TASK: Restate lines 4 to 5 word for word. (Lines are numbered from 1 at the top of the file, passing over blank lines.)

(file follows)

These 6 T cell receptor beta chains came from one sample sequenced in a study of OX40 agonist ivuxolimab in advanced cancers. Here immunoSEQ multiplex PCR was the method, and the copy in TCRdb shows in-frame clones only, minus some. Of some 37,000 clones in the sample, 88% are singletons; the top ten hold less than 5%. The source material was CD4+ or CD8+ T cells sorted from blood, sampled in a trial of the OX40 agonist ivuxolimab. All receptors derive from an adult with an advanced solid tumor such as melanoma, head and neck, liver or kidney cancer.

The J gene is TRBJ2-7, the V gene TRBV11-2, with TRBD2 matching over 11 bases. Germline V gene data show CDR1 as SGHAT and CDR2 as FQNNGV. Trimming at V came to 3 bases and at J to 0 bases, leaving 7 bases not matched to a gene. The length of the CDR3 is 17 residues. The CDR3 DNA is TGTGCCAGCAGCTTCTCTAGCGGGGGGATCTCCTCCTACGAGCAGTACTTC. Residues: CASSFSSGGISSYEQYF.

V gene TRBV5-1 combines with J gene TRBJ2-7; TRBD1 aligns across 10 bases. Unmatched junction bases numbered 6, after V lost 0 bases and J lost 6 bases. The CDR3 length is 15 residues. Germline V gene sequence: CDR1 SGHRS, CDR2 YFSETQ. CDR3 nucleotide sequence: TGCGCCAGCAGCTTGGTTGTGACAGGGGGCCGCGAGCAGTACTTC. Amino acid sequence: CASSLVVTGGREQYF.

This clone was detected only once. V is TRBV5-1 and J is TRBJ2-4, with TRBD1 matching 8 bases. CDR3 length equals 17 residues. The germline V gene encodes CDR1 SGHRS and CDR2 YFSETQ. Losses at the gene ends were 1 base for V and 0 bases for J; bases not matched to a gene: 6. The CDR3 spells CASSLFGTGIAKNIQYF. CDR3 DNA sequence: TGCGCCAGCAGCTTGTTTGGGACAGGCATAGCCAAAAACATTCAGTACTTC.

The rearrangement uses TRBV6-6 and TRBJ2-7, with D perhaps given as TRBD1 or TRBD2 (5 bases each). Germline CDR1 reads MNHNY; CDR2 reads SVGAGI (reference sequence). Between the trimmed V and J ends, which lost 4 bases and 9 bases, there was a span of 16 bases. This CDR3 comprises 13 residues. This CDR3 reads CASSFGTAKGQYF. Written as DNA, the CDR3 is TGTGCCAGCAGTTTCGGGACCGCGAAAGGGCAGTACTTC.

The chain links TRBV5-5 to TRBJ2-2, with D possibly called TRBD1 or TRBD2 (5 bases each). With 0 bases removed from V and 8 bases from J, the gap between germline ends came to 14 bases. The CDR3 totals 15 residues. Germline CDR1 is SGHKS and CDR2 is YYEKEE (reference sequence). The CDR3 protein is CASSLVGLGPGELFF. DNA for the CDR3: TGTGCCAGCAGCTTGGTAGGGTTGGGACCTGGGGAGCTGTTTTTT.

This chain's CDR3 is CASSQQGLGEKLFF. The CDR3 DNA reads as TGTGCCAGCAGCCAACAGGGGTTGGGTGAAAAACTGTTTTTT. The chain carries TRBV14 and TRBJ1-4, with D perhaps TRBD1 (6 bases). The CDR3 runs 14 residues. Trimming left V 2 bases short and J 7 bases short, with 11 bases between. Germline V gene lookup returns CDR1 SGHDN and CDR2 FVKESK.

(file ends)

This clone was detected only once. V is TRBV5-1 and J is TRBJ2-4, with TRBD1 matching 8 bases. CDR3 length equals 17 residues. The germline V gene encodes CDR1 SGHRS and CDR2 YFSETQ. Losses at the gene ends were 1 base for V and 0 bases for J; bases not matched to a gene: 6. The CDR3 spells CASSLFGTGIAKNIQYF. CDR3 DNA sequence: TGCGCCAGCAGCTTGTTTGGGACAGGCATAGCCAAAAACATTCAGTACTTC.

The rearrangement uses TRBV6-6 and TRBJ2-7, with D perhaps given as TRBD1 or TRBD2 (5 bases each). Germline CDR1 reads MNHNY; CDR2 reads SVGAGI (reference sequence). Between the trimmed V and J ends, which lost 4 bases and 9 bases, there was a span of 16 bases. This CDR3 comprises 13 residues. This CDR3 reads CASSFGTAKGQYF. Written as DNA, the CDR3 is TGTGCCAGCAGTTTCGGGACCGCGAAAGGGCAGTACTTC.